As we have heard this week from others on the Innovation Unit blog, mental health is something that has a broad and often great impact on people’s lives. However, for years mental health services have been delivered through a medicalised model of support, where people are seen as patients and conditions and their relating ‘remedies’ are examined in isolation, rather than taking account of the wider impacts and opportunities within an individual’s life. Although there is vast evidence to support the need to ensure holistic forms of support when working with those who have mental health challenges, this often blinkered view of people is deeply engrained within the organisations and support offered.
For a few months now, we have been working with Lambeth PCT to help them to radically transform the model of support available to those with mental health challenges, to move away from the traditional model of a patient-service relationship to a model built by and from the core principles of co-production.
Transformation like this is not easy and often requires new and innovative ways of working to drive the process. Lambeth began their journey by taking some simple but effective steps. First they created a collaborative platform for a diverse set of organisations and people to work together. This is called the Lambeth Living Well Collaborative and it’s made up from the Council, the PCT, Voluntary and Charity sector organisations, GPs, a mental health foundation and, importantly, people who use services and their carers. Quite simply, this group meets on Thursday mornings for breakfast provided by one of the Collaborative’s member organisations – a charity that fittingly works with people with mental health challenges and trains them in hospitality and cookery. Here, over sausages, beans and toast, they have a chance to bring to the group both the strategic and tactical challenges of delivering such transformational work. It’s all about the opportunity for open and honest dialogue and is the key to the successes that Lambeth has achieved so far. It maintains the programme’s momentum across all partners and the diverse nature of the Collaborative’s make-up allows for disruptive challenges to the ‘norm’ and the current ways of working, which often in transformation processes are all too easy to slip back into.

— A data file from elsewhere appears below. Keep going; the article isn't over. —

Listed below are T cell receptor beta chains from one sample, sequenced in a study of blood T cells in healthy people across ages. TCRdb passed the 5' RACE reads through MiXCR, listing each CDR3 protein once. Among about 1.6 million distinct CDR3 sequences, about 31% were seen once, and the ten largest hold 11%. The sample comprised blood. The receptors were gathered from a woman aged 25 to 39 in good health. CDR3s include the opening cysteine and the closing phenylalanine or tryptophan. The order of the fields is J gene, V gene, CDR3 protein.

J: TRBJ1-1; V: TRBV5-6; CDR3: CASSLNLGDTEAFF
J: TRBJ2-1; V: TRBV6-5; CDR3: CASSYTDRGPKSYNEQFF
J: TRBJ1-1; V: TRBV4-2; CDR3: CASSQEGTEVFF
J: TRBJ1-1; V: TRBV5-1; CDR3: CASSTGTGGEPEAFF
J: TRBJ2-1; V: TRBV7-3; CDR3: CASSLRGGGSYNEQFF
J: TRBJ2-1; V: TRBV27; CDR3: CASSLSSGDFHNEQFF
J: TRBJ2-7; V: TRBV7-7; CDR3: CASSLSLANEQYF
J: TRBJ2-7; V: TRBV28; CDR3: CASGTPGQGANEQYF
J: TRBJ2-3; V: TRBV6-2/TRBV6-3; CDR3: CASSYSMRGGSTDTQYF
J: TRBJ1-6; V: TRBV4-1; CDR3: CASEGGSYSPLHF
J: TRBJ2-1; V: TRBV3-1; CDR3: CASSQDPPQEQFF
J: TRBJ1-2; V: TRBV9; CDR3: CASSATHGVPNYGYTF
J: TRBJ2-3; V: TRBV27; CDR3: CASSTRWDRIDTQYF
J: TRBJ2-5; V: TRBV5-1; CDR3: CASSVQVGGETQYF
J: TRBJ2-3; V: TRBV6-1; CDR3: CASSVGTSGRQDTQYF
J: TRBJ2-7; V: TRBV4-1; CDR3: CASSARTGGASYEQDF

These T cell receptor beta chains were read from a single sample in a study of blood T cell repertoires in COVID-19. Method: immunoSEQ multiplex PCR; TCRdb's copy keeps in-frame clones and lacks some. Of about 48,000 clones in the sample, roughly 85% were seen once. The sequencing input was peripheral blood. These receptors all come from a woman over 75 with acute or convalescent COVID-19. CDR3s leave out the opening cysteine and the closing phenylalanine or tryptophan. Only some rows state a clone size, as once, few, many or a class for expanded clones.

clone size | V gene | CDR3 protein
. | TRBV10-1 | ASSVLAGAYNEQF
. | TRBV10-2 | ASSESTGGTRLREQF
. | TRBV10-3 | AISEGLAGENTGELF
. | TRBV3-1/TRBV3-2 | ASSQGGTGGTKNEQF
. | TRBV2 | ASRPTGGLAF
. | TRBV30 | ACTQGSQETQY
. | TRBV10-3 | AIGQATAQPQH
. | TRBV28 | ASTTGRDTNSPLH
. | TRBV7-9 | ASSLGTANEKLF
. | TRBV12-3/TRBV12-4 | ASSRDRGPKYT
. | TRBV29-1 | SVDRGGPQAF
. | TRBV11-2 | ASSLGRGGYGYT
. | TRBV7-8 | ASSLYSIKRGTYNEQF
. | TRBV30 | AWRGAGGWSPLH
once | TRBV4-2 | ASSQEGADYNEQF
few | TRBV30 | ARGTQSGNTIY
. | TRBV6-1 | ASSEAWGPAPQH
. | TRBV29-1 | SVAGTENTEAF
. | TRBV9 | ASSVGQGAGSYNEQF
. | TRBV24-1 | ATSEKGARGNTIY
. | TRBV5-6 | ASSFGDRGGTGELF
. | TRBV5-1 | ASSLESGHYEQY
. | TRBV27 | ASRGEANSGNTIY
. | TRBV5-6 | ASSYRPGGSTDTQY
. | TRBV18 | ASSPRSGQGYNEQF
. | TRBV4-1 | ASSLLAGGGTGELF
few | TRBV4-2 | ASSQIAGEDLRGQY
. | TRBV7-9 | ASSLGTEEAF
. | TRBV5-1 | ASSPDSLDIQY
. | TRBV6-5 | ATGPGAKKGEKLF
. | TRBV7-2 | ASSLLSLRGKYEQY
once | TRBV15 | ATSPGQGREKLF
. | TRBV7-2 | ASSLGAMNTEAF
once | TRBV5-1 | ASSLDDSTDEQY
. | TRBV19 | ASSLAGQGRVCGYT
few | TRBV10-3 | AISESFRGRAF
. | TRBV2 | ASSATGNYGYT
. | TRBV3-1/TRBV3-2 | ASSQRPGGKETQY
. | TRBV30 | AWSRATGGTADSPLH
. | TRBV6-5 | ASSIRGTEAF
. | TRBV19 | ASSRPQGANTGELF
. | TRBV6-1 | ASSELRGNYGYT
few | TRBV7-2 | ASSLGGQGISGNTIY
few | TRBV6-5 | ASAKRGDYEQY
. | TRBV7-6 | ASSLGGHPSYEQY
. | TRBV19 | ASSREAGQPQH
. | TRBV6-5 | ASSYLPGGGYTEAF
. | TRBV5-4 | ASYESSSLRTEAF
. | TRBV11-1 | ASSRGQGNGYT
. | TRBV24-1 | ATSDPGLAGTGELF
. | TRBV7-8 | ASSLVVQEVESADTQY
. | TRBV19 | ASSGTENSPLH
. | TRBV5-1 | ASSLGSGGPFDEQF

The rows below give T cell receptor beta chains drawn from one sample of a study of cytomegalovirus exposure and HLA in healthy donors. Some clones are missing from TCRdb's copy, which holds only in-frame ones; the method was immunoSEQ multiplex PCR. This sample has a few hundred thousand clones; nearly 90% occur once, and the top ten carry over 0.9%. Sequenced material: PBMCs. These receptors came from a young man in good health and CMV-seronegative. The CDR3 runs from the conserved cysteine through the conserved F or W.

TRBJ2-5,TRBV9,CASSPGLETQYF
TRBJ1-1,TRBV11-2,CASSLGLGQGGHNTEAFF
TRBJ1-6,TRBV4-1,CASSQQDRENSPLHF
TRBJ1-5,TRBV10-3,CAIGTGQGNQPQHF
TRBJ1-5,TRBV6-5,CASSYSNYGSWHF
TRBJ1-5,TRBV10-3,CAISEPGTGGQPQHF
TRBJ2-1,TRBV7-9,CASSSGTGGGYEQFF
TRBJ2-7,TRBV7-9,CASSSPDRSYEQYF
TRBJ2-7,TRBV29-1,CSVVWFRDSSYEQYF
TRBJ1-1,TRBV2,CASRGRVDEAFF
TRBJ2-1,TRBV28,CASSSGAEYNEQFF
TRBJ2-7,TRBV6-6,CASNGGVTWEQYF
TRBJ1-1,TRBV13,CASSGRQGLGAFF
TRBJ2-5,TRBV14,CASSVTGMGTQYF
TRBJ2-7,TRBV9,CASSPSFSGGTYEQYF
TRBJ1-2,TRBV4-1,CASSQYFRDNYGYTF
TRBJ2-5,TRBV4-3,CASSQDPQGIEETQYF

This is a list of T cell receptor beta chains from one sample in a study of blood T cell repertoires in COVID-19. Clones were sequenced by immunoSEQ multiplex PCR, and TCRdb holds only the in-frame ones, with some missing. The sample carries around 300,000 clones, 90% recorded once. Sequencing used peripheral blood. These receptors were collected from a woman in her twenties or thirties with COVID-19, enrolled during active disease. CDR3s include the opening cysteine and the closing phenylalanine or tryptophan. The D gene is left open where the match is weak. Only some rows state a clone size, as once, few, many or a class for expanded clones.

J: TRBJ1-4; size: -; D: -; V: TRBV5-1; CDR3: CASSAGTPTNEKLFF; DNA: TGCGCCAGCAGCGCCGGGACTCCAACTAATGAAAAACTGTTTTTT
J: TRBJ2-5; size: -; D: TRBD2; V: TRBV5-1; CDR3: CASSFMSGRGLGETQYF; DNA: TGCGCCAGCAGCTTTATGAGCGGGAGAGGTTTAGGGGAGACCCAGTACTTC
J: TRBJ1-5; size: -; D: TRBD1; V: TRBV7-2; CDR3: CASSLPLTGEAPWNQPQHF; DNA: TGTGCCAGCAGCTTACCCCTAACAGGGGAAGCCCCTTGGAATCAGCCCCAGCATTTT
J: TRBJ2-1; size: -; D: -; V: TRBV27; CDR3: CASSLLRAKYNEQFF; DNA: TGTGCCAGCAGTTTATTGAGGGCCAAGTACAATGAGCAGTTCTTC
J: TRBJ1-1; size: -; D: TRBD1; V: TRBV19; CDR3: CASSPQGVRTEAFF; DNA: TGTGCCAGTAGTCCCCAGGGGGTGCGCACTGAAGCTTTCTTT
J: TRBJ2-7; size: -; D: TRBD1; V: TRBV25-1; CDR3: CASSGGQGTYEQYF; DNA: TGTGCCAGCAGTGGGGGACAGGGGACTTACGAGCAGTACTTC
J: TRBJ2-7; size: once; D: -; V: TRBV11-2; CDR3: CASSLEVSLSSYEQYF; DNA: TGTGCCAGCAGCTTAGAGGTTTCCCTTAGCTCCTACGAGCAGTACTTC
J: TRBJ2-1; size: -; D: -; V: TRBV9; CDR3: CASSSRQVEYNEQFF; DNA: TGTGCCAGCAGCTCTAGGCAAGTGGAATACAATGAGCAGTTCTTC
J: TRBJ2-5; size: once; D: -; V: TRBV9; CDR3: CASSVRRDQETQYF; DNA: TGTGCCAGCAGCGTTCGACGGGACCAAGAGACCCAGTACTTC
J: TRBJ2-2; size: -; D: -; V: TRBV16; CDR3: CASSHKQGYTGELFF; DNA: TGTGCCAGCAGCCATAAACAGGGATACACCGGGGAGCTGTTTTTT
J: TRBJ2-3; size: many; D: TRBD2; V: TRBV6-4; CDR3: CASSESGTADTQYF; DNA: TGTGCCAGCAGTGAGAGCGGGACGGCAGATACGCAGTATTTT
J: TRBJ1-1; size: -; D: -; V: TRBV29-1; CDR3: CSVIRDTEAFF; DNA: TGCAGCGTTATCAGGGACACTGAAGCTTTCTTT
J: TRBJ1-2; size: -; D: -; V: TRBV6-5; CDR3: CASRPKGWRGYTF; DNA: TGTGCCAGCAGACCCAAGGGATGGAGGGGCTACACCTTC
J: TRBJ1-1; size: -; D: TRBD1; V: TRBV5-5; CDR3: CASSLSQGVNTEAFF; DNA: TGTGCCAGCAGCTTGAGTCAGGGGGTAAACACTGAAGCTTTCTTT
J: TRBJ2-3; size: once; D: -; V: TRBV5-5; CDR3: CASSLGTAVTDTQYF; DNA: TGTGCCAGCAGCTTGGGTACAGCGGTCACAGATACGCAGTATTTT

Furthermore, the Collaborative have stuck hard to their beliefs in co-production and regularly run large events with up to 150 participants, ranging from people who use services, to commissioners. These events are not simply about engagement or consultation, but instead about an opportunity to build on the vision for mental health in Lambeth and become actively involved in delivering the transformation. The last event in September was designed and facilitated by the Innovation Unit. We ran a number of sessions to develop and prototype new service offers and worked with trained actors to role-play interactions - creating short films to capture and describe the key challenges and opportunities presented. We have learnt that these kinds of activities, although certainly not traditional planning methods are key to ensuring that diverse groups can work together productively and effectively.
Lambeth believe strongly that co-produced services are the only way to meet the needs of people with mental health challenges. Such a shift in commissioning is not an easy thing to do, but Lambeth have taken a ‘learning by doing’ approach - taking the principles of co-production and applying them early on within their transformation programme. This has created a strong and effective community around the Collaborative, which has enabled them to quickly build and test new services and to already see and assess the impact of these radical changes in people’s lives.
Part of our week-long series on Mental Health in Public Services to mark World Mental Health Day.